Reader has questions about a ‘traction control system’ warning light


Steve writes by email: “A few weeks ago, I was out of town with my 2011 Honda Odyssey when the traction control system light came on, which is labeled VSA. I checked the owner’s manual and it appeared not to be a crisis since it was summer and I wouldn’t even hit any rain for the trip home. The engine operated normally for the 230-mile trip home. My repair shop checked the code and the problem was a bad spark plug. They replaced the plugs and the warning light went away. The car had about 130,000 miles on it when this happened; the plugs had been replaced at about 100,000 miles, plus all the coils replaced at about 125,000 miles. I don’t get the connection between the spark plugs and the traction control system. I hope you can help.”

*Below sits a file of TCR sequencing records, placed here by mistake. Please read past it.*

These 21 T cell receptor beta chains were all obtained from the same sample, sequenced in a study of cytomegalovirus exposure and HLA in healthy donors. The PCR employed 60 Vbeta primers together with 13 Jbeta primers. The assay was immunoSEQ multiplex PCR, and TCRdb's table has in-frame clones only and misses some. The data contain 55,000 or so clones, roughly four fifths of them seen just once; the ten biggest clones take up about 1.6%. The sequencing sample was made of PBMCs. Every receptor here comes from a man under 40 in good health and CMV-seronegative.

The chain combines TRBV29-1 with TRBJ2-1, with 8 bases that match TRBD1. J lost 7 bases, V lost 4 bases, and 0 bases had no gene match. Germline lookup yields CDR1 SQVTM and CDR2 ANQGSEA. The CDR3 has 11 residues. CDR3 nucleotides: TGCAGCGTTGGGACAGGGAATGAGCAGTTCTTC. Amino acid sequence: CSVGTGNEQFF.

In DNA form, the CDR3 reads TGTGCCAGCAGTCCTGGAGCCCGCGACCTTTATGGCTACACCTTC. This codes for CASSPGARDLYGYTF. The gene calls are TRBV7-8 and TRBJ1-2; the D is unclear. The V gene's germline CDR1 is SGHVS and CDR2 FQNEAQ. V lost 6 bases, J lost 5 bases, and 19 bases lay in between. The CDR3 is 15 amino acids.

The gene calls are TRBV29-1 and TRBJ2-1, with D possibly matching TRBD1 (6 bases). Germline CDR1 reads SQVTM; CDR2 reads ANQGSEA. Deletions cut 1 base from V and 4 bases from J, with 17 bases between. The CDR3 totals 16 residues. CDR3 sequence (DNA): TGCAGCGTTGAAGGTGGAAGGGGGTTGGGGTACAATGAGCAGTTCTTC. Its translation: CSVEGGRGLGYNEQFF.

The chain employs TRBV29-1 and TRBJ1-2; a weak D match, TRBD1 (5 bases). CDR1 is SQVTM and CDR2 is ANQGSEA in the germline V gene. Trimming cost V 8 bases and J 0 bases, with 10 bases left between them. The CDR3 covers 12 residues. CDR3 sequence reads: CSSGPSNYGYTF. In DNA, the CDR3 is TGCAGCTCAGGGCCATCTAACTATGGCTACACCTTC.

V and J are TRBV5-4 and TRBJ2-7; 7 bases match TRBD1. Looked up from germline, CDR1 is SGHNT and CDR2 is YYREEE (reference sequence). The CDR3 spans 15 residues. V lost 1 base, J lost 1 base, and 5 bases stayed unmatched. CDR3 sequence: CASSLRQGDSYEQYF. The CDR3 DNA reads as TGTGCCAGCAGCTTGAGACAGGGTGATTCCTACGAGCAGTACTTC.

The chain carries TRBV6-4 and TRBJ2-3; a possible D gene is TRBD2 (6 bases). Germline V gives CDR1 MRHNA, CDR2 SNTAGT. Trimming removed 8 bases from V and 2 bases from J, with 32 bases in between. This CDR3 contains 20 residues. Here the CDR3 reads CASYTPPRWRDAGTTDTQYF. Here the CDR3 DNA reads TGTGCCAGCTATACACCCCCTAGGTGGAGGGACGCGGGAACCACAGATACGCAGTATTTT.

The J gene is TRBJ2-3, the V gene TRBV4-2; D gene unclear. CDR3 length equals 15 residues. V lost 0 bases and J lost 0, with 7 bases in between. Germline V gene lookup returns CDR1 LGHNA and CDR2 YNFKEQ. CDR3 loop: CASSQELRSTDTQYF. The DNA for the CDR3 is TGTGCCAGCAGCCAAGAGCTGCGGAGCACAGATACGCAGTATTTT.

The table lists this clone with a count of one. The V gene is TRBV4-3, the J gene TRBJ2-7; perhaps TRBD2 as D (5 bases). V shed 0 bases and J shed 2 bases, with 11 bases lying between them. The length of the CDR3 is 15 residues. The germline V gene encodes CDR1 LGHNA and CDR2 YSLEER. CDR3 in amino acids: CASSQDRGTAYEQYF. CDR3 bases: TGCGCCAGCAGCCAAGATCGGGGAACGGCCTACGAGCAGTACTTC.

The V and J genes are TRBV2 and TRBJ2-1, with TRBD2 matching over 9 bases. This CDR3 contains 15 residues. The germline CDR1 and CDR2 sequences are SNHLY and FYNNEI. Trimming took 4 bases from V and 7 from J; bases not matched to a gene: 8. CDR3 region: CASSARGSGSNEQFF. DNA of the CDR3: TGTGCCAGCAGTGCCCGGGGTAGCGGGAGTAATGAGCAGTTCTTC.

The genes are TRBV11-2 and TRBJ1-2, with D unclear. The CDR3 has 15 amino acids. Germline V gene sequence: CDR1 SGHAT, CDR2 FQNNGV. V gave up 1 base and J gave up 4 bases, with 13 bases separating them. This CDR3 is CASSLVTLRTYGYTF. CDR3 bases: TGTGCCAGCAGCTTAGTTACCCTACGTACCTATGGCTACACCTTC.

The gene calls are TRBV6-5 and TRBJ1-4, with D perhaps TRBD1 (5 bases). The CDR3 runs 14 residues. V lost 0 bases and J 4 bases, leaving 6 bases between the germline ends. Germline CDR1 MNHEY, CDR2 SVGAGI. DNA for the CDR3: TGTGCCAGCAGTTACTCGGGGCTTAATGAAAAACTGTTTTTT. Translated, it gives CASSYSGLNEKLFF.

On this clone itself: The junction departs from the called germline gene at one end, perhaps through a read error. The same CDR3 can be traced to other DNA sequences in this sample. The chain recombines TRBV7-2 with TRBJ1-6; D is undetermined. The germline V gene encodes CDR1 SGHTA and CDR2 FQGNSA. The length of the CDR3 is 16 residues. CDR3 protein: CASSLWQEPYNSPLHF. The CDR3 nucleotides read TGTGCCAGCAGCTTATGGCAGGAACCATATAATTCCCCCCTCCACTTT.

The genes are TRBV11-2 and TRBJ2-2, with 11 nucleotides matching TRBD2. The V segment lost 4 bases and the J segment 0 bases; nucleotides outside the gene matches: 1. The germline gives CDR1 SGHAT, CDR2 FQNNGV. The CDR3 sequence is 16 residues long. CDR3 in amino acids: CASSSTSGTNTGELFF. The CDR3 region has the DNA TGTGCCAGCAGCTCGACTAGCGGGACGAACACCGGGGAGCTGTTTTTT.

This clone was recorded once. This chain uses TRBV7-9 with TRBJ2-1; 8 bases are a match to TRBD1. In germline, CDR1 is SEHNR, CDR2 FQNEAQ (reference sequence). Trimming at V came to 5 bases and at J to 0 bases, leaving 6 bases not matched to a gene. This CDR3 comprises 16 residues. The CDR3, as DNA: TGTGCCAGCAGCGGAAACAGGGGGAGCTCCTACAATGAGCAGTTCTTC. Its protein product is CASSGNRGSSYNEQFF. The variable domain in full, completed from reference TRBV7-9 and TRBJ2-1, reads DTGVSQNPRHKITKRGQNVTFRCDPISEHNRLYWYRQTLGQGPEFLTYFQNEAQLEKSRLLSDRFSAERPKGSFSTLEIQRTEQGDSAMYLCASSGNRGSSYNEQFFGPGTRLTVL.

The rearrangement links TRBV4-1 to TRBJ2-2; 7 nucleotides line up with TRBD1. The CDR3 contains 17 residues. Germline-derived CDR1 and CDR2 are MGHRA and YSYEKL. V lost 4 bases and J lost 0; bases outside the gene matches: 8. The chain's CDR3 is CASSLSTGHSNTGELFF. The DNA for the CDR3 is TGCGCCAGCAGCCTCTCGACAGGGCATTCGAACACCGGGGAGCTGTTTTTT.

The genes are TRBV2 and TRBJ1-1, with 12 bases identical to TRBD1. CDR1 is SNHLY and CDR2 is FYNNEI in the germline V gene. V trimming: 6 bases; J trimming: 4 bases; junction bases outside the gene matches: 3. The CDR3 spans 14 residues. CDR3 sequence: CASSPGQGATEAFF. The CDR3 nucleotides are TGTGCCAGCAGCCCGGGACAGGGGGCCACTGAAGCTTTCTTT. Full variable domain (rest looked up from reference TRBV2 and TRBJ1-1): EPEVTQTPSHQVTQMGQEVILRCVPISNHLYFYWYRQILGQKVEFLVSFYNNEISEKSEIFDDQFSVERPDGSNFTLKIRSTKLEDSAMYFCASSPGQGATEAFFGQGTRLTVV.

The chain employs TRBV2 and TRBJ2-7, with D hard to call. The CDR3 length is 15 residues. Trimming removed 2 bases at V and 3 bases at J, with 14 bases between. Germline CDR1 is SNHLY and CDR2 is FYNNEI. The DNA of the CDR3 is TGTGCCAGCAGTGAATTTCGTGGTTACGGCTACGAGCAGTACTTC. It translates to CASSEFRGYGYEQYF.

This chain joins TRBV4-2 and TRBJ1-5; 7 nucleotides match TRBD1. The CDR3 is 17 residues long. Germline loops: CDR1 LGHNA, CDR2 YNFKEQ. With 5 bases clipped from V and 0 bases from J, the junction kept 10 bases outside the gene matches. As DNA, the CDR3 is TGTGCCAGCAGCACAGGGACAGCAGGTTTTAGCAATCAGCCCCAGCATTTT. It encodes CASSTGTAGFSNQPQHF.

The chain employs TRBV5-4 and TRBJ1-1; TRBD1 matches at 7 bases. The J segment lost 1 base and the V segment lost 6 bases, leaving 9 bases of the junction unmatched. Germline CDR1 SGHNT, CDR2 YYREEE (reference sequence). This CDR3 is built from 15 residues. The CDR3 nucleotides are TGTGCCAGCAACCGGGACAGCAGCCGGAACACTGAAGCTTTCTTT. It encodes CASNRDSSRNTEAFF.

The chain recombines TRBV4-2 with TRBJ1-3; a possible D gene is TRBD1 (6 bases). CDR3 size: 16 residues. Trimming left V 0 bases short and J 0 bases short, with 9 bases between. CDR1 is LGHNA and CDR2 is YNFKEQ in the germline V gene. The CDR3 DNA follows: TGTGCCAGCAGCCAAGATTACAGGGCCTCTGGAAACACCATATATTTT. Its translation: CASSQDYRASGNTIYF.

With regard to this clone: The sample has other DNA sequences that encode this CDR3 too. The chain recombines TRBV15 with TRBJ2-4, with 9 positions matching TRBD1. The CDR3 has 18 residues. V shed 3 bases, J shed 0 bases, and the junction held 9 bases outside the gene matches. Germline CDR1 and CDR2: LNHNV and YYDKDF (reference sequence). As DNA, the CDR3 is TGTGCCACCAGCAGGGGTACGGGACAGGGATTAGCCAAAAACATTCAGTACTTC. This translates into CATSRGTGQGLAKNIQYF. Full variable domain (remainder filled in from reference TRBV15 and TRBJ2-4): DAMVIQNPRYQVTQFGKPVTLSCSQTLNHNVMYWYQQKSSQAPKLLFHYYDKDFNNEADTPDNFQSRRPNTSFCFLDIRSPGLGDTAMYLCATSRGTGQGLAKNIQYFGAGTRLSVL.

My guess is that a misfire code was set and caused the VSA system to turn off because of an “engine power” related issue. I can’t find anything in service information that says the VSA will be disabled with a misfire, but the exact same thing happens if there are other engine-related problems. It seems the powertrain control module (PCM) monitors engine operating conditions and disables the VSA when it detects an abnormality. There have been reports of issues with some Odyssey engines with sticking piston rings. This causes oil consumption issues and misfires due to fouled plugs. My concern for this particular vehicle is that it has piston ring problems – resulting in misfires, plugs, coils – and is probably using oil. Honda has issued a technical service bulletin 13-081 that gives more details.

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